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Tapping tourism funds for tax relief could hurt marketing - JHTA

Published:Tuesday | April 12, 2016 | 12:00 AM

The Jamaica Hotel and Tourist Association (JHTA) has argued that a proposal to use the Tourism Enhancement Fund (TEF) to help finance the Government's tax-relief plan was unworkable.

In a release yesterday, the JHTA said the funding of the tax break did not fall within the mandate of the TEF.

"The funds from TEF are essential in maintaining the competitiveness of the tourism sector, its growth and other critical initiatives such as the Tourism Linkages Hub, which aims to achieve a reduction in imports and to better build the absorptive capacity of Jamaican businesses to benefit from tourism," the association said.

The JHTA warned that the diversion of 50 per cent of the funds would be extremely detrimental, as it would mean that the Jamaica Tourist Board would lose three-quarters of its budget and critical promotions to bring visitors to "our shores would have to be discontinued ...".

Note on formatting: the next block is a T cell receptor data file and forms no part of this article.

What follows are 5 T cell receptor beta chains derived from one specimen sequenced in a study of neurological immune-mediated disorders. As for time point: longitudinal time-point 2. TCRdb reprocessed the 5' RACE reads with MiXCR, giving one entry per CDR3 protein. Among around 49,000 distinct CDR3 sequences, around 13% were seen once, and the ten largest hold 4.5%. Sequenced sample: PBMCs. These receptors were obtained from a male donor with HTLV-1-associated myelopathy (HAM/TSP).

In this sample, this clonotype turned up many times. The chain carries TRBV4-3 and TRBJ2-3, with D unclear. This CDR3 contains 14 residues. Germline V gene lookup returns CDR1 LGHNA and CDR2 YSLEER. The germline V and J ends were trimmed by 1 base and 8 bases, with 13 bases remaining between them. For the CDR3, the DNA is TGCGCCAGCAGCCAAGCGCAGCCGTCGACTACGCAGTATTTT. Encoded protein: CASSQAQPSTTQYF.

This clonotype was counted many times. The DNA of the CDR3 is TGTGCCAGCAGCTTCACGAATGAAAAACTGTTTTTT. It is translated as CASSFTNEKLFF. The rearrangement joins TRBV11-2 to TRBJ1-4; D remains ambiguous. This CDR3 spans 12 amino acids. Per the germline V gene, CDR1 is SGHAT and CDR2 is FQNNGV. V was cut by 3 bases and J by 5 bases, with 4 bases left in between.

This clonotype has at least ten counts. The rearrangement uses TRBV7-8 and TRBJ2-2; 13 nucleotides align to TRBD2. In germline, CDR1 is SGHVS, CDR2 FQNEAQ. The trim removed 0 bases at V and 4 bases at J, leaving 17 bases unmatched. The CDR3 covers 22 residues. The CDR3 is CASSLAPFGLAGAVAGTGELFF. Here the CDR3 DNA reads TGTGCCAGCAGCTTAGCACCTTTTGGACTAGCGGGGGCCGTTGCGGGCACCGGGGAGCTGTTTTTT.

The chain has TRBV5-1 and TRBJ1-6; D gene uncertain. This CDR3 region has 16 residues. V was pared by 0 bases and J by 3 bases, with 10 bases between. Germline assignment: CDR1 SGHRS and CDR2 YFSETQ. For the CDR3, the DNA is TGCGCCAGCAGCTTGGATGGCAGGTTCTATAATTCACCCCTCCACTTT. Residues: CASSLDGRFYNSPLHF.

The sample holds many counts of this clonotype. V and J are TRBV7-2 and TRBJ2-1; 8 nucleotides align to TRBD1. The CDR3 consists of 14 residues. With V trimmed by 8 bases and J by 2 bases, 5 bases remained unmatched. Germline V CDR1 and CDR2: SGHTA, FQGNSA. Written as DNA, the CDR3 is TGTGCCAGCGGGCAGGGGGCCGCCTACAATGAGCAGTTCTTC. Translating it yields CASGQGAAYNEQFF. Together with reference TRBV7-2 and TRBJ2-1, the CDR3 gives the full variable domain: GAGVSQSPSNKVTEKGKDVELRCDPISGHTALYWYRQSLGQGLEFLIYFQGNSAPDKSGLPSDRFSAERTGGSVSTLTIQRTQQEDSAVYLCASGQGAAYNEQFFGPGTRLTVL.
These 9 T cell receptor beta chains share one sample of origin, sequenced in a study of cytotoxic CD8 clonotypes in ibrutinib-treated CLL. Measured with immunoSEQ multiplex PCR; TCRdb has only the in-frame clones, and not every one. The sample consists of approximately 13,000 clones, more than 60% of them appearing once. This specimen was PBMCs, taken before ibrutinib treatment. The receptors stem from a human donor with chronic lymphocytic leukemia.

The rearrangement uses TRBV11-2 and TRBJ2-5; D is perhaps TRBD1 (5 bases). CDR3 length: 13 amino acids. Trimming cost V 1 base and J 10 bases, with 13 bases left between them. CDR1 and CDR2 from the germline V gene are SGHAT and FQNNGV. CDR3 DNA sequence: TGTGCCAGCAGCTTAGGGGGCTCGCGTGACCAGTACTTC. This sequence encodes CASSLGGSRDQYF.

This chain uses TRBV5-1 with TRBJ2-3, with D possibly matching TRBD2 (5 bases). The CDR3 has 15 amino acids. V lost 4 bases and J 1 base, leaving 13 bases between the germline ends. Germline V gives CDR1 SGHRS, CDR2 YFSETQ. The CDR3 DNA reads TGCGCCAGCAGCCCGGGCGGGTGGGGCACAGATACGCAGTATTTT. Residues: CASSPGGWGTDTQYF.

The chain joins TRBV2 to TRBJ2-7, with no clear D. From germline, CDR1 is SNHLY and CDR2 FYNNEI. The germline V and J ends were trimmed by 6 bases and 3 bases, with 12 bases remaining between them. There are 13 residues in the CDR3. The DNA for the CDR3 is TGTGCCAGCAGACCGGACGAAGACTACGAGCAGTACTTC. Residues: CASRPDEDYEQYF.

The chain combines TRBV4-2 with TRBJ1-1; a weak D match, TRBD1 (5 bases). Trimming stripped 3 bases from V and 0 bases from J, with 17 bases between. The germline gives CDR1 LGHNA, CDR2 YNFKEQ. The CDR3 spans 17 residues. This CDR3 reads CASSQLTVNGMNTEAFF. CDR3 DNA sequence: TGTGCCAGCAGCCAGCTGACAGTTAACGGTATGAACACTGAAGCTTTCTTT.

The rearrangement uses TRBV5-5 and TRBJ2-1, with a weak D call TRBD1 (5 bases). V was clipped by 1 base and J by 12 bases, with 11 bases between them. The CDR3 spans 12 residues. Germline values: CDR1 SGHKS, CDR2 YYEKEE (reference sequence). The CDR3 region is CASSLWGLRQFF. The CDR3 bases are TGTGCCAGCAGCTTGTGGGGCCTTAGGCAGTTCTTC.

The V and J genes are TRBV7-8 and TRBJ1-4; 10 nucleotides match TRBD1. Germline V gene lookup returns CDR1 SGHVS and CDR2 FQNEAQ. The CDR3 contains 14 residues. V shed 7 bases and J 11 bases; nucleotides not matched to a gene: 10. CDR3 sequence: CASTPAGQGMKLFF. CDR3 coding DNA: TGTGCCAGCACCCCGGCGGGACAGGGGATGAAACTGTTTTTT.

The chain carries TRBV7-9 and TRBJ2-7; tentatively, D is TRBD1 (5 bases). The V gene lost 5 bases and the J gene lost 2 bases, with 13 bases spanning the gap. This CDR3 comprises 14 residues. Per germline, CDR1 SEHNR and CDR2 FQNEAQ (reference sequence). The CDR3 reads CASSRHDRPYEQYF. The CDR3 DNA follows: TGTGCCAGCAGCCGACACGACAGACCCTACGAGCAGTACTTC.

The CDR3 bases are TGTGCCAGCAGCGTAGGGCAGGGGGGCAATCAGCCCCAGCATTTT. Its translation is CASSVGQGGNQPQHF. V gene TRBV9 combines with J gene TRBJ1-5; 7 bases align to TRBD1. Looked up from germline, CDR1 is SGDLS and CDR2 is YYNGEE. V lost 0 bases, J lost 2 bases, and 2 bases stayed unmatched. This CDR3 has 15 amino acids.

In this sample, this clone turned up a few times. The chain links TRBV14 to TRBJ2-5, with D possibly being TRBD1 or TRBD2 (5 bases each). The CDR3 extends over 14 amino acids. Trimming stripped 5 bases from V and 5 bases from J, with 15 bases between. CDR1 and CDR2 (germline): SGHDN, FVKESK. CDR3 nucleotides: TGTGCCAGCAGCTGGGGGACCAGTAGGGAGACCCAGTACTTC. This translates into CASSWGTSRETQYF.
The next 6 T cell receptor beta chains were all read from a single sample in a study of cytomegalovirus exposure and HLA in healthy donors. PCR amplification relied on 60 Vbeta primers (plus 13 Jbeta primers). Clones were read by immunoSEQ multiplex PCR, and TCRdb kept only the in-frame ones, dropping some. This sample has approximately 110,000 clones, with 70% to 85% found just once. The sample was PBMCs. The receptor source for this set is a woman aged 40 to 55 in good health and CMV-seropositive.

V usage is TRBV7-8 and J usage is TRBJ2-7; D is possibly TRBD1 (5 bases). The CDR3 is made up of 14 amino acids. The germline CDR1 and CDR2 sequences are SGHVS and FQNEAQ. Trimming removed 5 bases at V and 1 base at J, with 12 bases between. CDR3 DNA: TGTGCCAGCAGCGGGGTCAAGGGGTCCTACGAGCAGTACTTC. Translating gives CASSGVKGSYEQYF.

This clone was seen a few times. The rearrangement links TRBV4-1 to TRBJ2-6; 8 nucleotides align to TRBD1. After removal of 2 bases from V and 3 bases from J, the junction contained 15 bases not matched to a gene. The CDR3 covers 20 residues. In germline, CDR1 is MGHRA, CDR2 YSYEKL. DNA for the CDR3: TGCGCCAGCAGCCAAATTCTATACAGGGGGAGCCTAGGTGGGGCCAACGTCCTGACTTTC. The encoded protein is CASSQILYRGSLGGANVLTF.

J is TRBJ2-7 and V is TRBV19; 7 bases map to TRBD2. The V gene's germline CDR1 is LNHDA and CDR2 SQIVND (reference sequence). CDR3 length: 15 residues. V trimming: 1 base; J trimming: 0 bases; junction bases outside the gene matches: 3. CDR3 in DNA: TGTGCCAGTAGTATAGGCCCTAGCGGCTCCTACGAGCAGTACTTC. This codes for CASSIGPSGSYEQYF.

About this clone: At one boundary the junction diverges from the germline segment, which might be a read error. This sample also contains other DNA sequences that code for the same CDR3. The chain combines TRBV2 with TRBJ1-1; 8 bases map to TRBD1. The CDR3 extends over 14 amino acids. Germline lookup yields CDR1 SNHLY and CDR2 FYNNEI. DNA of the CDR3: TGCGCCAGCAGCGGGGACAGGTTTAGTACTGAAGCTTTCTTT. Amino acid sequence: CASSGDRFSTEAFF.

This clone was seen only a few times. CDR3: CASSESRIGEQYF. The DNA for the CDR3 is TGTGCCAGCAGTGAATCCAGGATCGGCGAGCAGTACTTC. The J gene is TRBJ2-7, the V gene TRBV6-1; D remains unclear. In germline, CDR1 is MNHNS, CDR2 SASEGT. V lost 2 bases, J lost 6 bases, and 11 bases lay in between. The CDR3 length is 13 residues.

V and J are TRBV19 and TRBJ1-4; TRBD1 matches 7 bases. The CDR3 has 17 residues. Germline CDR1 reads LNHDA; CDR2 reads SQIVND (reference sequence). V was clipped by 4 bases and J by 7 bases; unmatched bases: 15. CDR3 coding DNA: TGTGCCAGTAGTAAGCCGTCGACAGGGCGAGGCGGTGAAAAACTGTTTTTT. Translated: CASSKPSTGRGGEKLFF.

The JHTA stressed that the suggestion that money from the TEF should be diverted to fund the tax package would be counterproductive, as it would mean that replacement funds would then have to be provided by the Consolidated Fund, which comes from taxpayers themselves.




Hotelier Gordon 'Butch' Stewart had suggested that the Holness administration consider using money from the TEF to help finance its initiative to exempt from income tax liabilities persons earning $1.5 million or less.

Finance and the Public Service Minister Audley Shaw had indicated that he would take Stewart's proposal to Cabinet for discussion.

Yesterday, former Tourism Minister Dr Wykeham McNeill urged Shaw to seek wide consensus among the players in the tourism sector, given the commitment by the Government concerning the use of the TEF.

"It is abundantly clear that the Jamaica Labour Party (JLP), in the heat of their election campaign, made untenable promises to the people. Now that the rubber has hit the road, it is clear what they put forward as a 'plan' was not viable," he charged.

McNeill said the TEF was established by law to provide resources for marketing the destination and to invest in improvements in Jamaica's tourism product.

"To divert these funds is to jeopardise the continuation of product improvements that are vital to the long-term sustainability of the sector."